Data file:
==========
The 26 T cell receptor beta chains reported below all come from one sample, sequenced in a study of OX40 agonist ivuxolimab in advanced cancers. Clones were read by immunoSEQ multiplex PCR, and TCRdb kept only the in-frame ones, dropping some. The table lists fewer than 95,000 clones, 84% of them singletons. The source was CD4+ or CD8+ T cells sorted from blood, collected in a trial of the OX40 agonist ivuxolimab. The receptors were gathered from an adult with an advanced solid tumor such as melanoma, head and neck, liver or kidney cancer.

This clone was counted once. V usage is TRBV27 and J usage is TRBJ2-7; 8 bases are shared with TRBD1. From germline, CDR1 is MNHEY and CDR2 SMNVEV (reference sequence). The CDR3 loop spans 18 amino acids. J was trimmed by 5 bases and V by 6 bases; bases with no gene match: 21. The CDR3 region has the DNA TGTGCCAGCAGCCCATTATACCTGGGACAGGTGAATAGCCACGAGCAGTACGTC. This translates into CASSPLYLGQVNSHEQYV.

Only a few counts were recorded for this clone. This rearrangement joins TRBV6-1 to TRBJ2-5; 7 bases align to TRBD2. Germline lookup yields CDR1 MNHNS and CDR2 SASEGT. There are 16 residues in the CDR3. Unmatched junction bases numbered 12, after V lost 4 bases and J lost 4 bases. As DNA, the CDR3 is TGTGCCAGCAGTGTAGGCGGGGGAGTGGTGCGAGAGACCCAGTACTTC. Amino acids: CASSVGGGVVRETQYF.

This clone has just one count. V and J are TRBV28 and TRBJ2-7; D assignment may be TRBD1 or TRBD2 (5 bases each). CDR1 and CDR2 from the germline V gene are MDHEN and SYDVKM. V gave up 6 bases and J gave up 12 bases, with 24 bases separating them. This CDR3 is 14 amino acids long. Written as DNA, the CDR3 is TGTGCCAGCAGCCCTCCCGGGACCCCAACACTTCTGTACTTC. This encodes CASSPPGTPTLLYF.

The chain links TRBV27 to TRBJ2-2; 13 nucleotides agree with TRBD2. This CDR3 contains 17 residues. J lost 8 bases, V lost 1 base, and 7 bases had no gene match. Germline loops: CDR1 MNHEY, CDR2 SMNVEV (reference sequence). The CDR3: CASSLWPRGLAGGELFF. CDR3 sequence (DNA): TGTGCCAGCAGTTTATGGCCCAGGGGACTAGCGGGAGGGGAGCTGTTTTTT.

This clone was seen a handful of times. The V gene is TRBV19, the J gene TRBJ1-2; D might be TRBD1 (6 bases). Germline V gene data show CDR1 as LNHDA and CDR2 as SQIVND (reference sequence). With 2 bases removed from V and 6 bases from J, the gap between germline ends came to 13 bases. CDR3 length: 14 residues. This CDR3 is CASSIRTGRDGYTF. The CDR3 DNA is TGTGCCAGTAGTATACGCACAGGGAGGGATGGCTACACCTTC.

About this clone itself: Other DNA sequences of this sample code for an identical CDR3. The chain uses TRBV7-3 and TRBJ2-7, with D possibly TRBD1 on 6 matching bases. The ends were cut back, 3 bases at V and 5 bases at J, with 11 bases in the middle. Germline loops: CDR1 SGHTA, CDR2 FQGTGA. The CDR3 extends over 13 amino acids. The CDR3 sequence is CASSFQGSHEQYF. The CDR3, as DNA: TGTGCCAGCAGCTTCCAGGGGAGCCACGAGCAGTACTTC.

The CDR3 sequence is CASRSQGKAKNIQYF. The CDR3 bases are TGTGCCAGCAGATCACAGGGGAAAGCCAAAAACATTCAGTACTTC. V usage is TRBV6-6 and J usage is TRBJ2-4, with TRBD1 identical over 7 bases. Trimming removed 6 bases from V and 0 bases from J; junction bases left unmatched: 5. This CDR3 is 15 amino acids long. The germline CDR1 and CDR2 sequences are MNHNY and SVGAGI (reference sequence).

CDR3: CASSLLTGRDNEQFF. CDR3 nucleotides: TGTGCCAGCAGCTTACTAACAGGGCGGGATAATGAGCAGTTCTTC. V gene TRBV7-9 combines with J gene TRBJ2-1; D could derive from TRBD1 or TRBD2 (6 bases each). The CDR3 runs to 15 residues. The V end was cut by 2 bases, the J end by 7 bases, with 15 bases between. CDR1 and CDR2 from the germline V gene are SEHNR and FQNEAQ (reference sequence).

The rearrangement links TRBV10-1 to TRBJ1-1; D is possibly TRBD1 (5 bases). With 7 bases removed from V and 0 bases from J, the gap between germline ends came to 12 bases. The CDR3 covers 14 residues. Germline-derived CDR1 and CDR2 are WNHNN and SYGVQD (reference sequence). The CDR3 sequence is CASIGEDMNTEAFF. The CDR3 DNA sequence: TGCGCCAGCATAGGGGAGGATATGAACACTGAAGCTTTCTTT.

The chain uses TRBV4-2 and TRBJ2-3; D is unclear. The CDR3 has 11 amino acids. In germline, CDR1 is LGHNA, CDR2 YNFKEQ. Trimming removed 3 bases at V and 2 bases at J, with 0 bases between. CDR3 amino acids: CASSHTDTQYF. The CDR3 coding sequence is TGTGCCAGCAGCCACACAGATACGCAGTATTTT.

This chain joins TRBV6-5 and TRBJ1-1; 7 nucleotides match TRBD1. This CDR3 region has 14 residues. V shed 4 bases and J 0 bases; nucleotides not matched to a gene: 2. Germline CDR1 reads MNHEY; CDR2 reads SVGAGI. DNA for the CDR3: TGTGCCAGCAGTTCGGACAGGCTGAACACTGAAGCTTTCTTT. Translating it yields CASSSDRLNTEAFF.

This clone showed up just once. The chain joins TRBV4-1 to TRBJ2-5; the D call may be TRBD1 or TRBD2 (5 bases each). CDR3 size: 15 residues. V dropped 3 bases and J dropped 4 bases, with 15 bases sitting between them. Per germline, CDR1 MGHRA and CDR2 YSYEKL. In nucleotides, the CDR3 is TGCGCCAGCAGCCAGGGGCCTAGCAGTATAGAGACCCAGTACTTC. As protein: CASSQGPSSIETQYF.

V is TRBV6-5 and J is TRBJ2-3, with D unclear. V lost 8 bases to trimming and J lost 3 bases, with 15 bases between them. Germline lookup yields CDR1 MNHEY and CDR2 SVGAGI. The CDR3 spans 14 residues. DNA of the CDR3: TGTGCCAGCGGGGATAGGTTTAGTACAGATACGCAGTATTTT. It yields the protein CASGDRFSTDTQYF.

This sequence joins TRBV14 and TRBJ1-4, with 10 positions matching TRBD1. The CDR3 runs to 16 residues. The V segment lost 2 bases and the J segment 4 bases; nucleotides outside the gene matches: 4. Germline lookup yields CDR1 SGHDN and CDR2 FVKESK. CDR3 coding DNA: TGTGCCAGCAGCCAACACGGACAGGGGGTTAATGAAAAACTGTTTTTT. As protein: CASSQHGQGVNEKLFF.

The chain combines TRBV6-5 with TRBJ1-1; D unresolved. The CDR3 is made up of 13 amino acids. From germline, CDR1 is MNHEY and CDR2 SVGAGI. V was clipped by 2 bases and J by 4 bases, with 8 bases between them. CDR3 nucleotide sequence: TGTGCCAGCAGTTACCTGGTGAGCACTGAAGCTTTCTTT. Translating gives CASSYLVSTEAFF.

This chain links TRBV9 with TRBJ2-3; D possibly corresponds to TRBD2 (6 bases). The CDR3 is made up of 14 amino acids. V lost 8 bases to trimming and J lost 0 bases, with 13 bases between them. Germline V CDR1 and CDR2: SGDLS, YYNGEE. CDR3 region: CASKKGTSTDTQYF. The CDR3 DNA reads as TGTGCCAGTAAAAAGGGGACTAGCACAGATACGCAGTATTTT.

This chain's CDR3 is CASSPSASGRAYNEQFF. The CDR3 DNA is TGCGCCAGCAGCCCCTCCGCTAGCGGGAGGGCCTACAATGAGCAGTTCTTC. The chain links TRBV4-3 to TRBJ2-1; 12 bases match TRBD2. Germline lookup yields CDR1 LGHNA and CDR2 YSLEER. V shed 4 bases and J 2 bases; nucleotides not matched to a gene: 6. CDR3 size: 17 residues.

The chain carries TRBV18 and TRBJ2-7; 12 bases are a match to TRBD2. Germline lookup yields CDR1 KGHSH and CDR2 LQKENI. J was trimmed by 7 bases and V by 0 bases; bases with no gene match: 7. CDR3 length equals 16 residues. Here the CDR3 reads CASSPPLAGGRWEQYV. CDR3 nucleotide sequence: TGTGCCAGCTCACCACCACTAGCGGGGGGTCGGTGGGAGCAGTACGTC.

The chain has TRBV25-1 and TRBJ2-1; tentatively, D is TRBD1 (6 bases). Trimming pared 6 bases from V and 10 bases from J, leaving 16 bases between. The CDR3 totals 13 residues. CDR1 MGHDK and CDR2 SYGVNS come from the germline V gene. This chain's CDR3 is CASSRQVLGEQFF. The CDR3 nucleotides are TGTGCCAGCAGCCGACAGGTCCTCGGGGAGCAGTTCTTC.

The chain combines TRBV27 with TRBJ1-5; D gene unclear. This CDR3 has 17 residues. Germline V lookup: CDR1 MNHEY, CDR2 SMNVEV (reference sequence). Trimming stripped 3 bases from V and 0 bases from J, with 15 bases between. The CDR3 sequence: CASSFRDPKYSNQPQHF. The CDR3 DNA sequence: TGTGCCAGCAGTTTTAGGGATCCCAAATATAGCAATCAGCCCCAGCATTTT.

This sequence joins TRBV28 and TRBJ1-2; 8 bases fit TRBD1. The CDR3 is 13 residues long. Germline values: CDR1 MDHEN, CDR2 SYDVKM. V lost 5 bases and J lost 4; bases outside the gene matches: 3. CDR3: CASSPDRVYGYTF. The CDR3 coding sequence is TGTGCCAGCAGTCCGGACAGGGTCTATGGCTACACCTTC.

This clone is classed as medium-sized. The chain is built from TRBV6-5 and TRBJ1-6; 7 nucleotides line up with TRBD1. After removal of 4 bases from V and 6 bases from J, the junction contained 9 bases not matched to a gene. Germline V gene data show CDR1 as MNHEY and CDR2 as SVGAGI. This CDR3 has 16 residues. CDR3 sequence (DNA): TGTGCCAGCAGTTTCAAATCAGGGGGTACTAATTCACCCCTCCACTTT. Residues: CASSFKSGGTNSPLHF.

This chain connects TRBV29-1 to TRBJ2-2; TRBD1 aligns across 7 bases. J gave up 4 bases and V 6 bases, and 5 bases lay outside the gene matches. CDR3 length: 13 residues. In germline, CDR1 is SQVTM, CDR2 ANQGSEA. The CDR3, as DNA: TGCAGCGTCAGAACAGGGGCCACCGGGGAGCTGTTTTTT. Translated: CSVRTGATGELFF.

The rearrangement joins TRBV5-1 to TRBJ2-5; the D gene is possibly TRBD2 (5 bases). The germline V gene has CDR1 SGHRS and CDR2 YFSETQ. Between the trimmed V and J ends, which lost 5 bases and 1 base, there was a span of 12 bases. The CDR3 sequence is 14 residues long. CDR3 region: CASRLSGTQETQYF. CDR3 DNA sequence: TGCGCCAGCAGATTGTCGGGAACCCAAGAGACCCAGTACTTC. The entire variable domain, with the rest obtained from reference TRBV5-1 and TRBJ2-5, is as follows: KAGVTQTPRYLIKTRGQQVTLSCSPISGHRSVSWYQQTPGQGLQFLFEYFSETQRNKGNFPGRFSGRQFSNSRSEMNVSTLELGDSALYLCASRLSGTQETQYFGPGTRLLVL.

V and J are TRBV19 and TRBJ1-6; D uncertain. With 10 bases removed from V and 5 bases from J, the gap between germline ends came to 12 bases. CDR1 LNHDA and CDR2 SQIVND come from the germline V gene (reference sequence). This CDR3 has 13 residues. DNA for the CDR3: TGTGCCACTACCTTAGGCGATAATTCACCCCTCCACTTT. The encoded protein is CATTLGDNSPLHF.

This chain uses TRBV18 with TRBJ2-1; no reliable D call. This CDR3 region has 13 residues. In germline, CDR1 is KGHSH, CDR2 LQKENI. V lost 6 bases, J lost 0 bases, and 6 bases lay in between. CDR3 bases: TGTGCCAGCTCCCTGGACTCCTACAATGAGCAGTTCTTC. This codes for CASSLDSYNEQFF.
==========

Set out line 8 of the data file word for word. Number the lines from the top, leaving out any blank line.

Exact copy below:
The CDR3 sequence is CASRSQGKAKNIQYF. The CDR3 bases are TGTGCCAGCAGATCACAGGGGAAAGCCAAAAACATTCAGTACTTC. V usage is TRBV6-6 and J usage is TRBJ2-4, with TRBD1 identical over 7 bases. Trimming removed 6 bases from V and 0 bases from J; junction bases left unmatched: 5. This CDR3 is 15 amino acids long. The germline CDR1 and CDR2 sequences are MNHNY and SVGAGI (reference sequence).